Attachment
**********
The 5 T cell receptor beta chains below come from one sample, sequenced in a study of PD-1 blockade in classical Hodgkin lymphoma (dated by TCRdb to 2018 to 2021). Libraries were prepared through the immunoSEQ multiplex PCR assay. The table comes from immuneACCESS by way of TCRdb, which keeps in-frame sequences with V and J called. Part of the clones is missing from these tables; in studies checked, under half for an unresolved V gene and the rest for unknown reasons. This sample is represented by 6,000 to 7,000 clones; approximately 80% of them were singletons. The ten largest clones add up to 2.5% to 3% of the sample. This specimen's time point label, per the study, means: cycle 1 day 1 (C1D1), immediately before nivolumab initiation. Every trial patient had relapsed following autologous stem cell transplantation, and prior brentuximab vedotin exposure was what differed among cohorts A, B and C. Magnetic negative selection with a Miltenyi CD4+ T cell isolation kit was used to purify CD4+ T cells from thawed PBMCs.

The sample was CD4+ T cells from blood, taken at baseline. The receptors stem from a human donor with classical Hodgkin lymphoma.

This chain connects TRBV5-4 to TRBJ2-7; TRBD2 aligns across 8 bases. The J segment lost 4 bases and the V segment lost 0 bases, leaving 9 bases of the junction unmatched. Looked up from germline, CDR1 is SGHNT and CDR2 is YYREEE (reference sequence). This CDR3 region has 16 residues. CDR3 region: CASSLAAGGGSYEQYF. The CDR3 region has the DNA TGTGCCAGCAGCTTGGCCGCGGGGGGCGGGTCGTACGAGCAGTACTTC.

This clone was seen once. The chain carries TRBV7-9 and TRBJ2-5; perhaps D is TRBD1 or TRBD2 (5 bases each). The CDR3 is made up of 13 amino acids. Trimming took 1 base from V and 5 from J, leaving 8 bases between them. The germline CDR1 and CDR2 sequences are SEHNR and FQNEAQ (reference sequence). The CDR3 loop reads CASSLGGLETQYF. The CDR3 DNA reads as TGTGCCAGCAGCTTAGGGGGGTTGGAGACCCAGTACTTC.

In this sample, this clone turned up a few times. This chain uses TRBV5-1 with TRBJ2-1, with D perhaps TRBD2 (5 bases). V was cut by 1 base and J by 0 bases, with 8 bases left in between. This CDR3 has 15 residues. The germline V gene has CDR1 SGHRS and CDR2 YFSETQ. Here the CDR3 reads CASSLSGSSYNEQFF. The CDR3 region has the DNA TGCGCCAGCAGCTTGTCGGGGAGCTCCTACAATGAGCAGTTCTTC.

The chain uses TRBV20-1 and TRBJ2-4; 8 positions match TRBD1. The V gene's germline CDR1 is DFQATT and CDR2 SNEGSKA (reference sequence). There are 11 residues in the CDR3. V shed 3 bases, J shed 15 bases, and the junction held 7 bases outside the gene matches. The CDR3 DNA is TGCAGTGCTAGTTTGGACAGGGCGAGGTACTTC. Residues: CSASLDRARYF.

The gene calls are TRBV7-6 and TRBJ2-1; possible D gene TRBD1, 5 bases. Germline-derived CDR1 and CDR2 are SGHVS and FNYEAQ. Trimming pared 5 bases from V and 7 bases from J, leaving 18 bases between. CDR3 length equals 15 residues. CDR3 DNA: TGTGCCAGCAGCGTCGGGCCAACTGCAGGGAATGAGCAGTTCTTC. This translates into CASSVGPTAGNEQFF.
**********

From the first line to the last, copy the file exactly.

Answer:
The 5 T cell receptor beta chains below come from one sample, sequenced in a study of PD-1 blockade in classical Hodgkin lymphoma (dated by TCRdb to 2018 to 2021). Libraries were prepared through the immunoSEQ multiplex PCR assay. The table comes from immuneACCESS by way of TCRdb, which keeps in-frame sequences with V and J called. Part of the clones is missing from these tables; in studies checked, under half for an unresolved V gene and the rest for unknown reasons. This sample is represented by 6,000 to 7,000 clones; approximately 80% of them were singletons. The ten largest clones add up to 2.5% to 3% of the sample. This specimen's time point label, per the study, means: cycle 1 day 1 (C1D1), immediately before nivolumab initiation. Every trial patient had relapsed following autologous stem cell transplantation, and prior brentuximab vedotin exposure was what differed among cohorts A, B and C. Magnetic negative selection with a Miltenyi CD4+ T cell isolation kit was used to purify CD4+ T cells from thawed PBMCs.

The sample was CD4+ T cells from blood, taken at baseline. The receptors stem from a human donor with classical Hodgkin lymphoma.

This chain connects TRBV5-4 to TRBJ2-7; TRBD2 aligns across 8 bases. The J segment lost 4 bases and the V segment lost 0 bases, leaving 9 bases of the junction unmatched. Looked up from germline, CDR1 is SGHNT and CDR2 is YYREEE (reference sequence). This CDR3 region has 16 residues. CDR3 region: CASSLAAGGGSYEQYF. The CDR3 region has the DNA TGTGCCAGCAGCTTGGCCGCGGGGGGCGGGTCGTACGAGCAGTACTTC.

This clone was seen once. The chain carries TRBV7-9 and TRBJ2-5; perhaps D is TRBD1 or TRBD2 (5 bases each). The CDR3 is made up of 13 amino acids. Trimming took 1 base from V and 5 from J, leaving 8 bases between them. The germline CDR1 and CDR2 sequences are SEHNR and FQNEAQ (reference sequence). The CDR3 loop reads CASSLGGLETQYF. The CDR3 DNA reads as TGTGCCAGCAGCTTAGGGGGGTTGGAGACCCAGTACTTC.

In this sample, this clone turned up a few times. This chain uses TRBV5-1 with TRBJ2-1, with D perhaps TRBD2 (5 bases). V was cut by 1 base and J by 0 bases, with 8 bases left in between. This CDR3 has 15 residues. The germline V gene has CDR1 SGHRS and CDR2 YFSETQ. Here the CDR3 reads CASSLSGSSYNEQFF. The CDR3 region has the DNA TGCGCCAGCAGCTTGTCGGGGAGCTCCTACAATGAGCAGTTCTTC.

The chain uses TRBV20-1 and TRBJ2-4; 8 positions match TRBD1. The V gene's germline CDR1 is DFQATT and CDR2 SNEGSKA (reference sequence). There are 11 residues in the CDR3. V shed 3 bases, J shed 15 bases, and the junction held 7 bases outside the gene matches. The CDR3 DNA is TGCAGTGCTAGTTTGGACAGGGCGAGGTACTTC. Residues: CSASLDRARYF.

The gene calls are TRBV7-6 and TRBJ2-1; possible D gene TRBD1, 5 bases. Germline-derived CDR1 and CDR2 are SGHVS and FNYEAQ. Trimming pared 5 bases from V and 7 bases from J, leaving 18 bases between. CDR3 length equals 15 residues. CDR3 DNA: TGTGCCAGCAGCGTCGGGCCAACTGCAGGGAATGAGCAGTTCTTC. This translates into CASSVGPTAGNEQFF.